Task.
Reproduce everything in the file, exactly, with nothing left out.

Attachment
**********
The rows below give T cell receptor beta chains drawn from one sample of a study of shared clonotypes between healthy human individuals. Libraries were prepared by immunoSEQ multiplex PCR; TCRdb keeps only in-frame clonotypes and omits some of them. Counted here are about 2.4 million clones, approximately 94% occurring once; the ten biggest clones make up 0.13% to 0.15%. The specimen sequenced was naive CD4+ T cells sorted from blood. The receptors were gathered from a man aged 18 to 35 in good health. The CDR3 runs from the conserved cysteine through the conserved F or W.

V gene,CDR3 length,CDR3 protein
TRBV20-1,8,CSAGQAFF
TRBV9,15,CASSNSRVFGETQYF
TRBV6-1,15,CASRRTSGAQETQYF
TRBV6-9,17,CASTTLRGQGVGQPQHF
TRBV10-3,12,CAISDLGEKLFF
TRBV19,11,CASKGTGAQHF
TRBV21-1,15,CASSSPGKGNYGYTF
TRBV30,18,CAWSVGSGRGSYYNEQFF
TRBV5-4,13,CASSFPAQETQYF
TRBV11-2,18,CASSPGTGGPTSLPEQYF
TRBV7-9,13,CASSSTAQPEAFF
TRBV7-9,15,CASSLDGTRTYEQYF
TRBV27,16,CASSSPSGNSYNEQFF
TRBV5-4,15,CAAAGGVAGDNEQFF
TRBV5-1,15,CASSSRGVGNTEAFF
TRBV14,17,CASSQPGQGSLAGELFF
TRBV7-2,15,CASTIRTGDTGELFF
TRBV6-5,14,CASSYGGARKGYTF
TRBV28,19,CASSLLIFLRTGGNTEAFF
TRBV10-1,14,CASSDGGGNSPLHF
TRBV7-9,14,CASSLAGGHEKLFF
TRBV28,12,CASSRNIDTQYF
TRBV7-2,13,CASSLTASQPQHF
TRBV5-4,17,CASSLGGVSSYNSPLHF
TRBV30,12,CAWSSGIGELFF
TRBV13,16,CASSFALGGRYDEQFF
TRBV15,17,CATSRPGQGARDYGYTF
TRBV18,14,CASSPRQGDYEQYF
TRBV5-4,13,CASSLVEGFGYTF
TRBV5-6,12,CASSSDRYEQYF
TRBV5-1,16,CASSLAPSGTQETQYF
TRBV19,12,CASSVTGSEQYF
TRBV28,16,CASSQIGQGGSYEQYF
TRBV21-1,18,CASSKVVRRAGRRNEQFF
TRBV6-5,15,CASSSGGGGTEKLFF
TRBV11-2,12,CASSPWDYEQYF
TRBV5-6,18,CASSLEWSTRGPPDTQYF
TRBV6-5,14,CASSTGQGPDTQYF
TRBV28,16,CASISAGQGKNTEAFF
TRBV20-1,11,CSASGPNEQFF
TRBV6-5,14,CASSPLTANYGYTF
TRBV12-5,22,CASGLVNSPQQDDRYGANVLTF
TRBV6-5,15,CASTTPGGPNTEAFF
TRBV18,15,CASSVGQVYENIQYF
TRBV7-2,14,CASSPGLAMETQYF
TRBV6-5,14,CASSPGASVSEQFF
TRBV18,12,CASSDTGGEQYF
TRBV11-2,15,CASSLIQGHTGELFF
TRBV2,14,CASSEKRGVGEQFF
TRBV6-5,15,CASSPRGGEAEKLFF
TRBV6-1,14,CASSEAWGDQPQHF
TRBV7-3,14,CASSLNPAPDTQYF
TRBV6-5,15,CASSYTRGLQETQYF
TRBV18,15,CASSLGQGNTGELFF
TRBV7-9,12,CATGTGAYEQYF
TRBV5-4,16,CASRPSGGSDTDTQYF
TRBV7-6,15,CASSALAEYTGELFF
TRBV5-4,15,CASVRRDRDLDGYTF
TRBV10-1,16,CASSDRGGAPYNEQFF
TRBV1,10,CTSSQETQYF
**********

The rows below give T cell receptor beta chains drawn from one sample of a study of shared clonotypes between healthy human individuals. Libraries were prepared by immunoSEQ multiplex PCR; TCRdb keeps only in-frame clonotypes and omits some of them. Counted here are about 2.4 million clones, approximately 94% occurring once; the ten biggest clones make up 0.13% to 0.15%. The specimen sequenced was naive CD4+ T cells sorted from blood. The receptors were gathered from a man aged 18 to 35 in good health. The CDR3 runs from the conserved cysteine through the conserved F or W.

V gene,CDR3 length,CDR3 protein
TRBV20-1,8,CSAGQAFF
TRBV9,15,CASSNSRVFGETQYF
TRBV6-1,15,CASRRTSGAQETQYF
TRBV6-9,17,CASTTLRGQGVGQPQHF
TRBV10-3,12,CAISDLGEKLFF
TRBV19,11,CASKGTGAQHF
TRBV21-1,15,CASSSPGKGNYGYTF
TRBV30,18,CAWSVGSGRGSYYNEQFF
TRBV5-4,13,CASSFPAQETQYF
TRBV11-2,18,CASSPGTGGPTSLPEQYF
TRBV7-9,13,CASSSTAQPEAFF
TRBV7-9,15,CASSLDGTRTYEQYF
TRBV27,16,CASSSPSGNSYNEQFF
TRBV5-4,15,CAAAGGVAGDNEQFF
TRBV5-1,15,CASSSRGVGNTEAFF
TRBV14,17,CASSQPGQGSLAGELFF
TRBV7-2,15,CASTIRTGDTGELFF
TRBV6-5,14,CASSYGGARKGYTF
TRBV28,19,CASSLLIFLRTGGNTEAFF
TRBV10-1,14,CASSDGGGNSPLHF
TRBV7-9,14,CASSLAGGHEKLFF
TRBV28,12,CASSRNIDTQYF
TRBV7-2,13,CASSLTASQPQHF
TRBV5-4,17,CASSLGGVSSYNSPLHF
TRBV30,12,CAWSSGIGELFF
TRBV13,16,CASSFALGGRYDEQFF
TRBV15,17,CATSRPGQGARDYGYTF
TRBV18,14,CASSPRQGDYEQYF
TRBV5-4,13,CASSLVEGFGYTF
TRBV5-6,12,CASSSDRYEQYF
TRBV5-1,16,CASSLAPSGTQETQYF
TRBV19,12,CASSVTGSEQYF
TRBV28,16,CASSQIGQGGSYEQYF
TRBV21-1,18,CASSKVVRRAGRRNEQFF
TRBV6-5,15,CASSSGGGGTEKLFF
TRBV11-2,12,CASSPWDYEQYF
TRBV5-6,18,CASSLEWSTRGPPDTQYF
TRBV6-5,14,CASSTGQGPDTQYF
TRBV28,16,CASISAGQGKNTEAFF
TRBV20-1,11,CSASGPNEQFF
TRBV6-5,14,CASSPLTANYGYTF
TRBV12-5,22,CASGLVNSPQQDDRYGANVLTF
TRBV6-5,15,CASTTPGGPNTEAFF
TRBV18,15,CASSVGQVYENIQYF
TRBV7-2,14,CASSPGLAMETQYF
TRBV6-5,14,CASSPGASVSEQFF
TRBV18,12,CASSDTGGEQYF
TRBV11-2,15,CASSLIQGHTGELFF
TRBV2,14,CASSEKRGVGEQFF
TRBV6-5,15,CASSPRGGEAEKLFF
TRBV6-1,14,CASSEAWGDQPQHF
TRBV7-3,14,CASSLNPAPDTQYF
TRBV6-5,15,CASSYTRGLQETQYF
TRBV18,15,CASSLGQGNTGELFF
TRBV7-9,12,CATGTGAYEQYF
TRBV5-4,16,CASRPSGGSDTDTQYF
TRBV7-6,15,CASSALAEYTGELFF
TRBV5-4,15,CASVRRDRDLDGYTF
TRBV10-1,16,CASSDRGGAPYNEQFF
TRBV1,10,CTSSQETQYF